Concerns about this new approach to labor policy extend well beyond neoliberal critiques of limiting labor-market dynamism. Practically speaking, who decides what a "good job" is, or that manufacturing jobs are the ones to be prized and protected? Many of today's most desired jobs for labor-market entrants did not exist decades ago when manufacturing employment was at its peak. Why should industrial policy's goal be to cement the past as opposed to preparing individuals and locales for the work of the future?


Bidenomics' policy failures offer an opening for leaders on the right to champion a new type of liberal economics that avoids the pitfalls of both markets-only neoliberalism and industrial policy's central planning. In doing so, they will need to keep three things in mind.

The first is obvious but bears repeating: Markets don't always work well, and calls for intervention are not necessarily calls for industrial policy.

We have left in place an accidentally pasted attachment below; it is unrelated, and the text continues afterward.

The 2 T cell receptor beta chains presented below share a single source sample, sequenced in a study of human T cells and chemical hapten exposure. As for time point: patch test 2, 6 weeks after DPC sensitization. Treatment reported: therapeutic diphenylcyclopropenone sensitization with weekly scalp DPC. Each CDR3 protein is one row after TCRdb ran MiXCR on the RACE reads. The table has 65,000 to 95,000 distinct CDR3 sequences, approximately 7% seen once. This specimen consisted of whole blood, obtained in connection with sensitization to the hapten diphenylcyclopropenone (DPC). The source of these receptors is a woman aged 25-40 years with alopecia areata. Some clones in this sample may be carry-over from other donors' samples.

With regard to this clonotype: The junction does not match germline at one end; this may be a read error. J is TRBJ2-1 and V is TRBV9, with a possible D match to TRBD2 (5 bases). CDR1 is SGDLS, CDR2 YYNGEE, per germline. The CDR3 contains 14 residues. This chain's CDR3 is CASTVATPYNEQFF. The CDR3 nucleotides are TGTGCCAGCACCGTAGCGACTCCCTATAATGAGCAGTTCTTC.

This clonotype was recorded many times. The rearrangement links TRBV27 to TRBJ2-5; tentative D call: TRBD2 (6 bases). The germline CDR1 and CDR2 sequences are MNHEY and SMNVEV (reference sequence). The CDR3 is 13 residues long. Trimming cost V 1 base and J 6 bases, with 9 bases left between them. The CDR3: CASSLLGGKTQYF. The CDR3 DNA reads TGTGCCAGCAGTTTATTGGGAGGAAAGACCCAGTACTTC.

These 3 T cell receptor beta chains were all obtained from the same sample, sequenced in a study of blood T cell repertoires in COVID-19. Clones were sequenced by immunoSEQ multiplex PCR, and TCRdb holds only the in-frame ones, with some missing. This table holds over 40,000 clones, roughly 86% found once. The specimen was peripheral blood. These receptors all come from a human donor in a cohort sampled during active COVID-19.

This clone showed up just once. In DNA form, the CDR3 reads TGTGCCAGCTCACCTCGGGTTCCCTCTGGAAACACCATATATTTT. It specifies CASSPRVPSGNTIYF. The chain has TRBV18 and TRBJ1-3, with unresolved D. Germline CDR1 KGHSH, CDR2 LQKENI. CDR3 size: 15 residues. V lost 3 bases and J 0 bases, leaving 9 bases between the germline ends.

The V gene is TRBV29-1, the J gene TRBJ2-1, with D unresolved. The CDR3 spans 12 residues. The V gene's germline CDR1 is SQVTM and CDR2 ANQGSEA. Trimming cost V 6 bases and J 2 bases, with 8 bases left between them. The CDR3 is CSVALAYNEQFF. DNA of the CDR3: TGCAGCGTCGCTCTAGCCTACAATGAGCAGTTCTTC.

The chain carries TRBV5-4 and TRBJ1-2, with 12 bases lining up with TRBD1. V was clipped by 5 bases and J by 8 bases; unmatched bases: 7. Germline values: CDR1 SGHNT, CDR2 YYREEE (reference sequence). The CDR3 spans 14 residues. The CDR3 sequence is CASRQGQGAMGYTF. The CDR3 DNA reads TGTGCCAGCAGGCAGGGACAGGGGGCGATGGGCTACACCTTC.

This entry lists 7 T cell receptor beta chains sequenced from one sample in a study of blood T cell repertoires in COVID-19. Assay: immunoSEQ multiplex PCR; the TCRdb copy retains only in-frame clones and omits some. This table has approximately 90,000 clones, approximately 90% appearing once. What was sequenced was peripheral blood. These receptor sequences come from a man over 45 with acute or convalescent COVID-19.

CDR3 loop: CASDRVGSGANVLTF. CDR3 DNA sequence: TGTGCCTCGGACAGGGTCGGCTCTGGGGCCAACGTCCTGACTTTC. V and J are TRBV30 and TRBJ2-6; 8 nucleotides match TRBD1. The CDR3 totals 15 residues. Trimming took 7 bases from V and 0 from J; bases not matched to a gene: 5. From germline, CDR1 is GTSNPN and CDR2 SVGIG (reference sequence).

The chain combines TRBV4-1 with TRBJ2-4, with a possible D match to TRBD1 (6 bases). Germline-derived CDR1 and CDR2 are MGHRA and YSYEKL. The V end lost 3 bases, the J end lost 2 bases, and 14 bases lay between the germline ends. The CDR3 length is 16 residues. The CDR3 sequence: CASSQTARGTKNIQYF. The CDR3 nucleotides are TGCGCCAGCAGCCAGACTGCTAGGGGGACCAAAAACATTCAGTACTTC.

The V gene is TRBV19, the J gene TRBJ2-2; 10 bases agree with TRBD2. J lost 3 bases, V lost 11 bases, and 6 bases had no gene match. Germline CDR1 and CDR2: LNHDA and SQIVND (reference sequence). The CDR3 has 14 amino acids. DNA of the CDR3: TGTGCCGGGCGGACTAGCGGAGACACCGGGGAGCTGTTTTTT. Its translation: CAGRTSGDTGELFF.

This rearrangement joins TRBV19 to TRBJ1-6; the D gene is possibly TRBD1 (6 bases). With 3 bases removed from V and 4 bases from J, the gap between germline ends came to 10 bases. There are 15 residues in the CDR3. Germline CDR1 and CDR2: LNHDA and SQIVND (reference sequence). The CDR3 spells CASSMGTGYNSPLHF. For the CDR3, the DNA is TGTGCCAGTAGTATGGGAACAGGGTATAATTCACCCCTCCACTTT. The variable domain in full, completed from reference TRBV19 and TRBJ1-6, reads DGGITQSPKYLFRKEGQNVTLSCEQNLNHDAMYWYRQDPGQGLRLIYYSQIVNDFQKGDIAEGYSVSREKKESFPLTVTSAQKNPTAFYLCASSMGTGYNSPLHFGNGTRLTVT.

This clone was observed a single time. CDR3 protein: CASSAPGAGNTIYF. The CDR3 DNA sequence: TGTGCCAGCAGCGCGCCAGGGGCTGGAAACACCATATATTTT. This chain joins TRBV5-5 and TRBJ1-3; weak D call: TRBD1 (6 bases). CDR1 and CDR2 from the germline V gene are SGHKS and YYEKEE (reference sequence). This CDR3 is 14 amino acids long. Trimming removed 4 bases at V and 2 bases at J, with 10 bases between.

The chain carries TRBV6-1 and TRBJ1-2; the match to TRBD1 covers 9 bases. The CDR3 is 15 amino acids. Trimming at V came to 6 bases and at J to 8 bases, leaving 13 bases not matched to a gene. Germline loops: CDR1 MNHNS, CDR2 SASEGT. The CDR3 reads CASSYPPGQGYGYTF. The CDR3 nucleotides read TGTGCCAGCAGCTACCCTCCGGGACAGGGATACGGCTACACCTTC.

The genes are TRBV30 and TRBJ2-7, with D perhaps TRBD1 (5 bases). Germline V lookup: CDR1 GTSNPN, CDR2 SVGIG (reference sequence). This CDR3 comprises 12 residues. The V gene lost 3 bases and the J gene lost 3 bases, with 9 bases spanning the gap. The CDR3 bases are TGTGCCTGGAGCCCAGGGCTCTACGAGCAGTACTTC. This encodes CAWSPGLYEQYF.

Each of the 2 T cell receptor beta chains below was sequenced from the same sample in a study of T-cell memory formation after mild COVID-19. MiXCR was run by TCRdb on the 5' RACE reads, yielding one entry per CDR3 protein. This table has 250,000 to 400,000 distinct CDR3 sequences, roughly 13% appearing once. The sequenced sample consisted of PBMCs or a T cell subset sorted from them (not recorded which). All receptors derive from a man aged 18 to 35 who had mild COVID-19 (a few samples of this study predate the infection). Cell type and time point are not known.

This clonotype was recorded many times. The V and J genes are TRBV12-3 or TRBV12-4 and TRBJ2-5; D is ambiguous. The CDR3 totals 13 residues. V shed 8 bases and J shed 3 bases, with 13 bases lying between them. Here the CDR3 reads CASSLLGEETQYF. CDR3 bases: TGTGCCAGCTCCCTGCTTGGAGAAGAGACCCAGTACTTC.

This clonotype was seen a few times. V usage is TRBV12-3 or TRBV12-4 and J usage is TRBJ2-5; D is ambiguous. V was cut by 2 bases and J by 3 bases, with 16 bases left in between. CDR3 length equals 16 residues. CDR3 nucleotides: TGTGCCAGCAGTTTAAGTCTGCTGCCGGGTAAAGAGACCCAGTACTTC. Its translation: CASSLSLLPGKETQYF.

Critiques of neoliberalism often focus on the stark observation from Friedman's famous 1970 New York Times piece on the purpose of the corporation, which he asserted is to maximize its profits — full stop. While the article has now generated more than five decades of criticism, Friedman's argument is quite sensible as a starting point under the assumptions he had in mind: perfect competition in product and labor markets, and a government that does its job well — namely by providing public goods like education and defense, and correcting for externalities.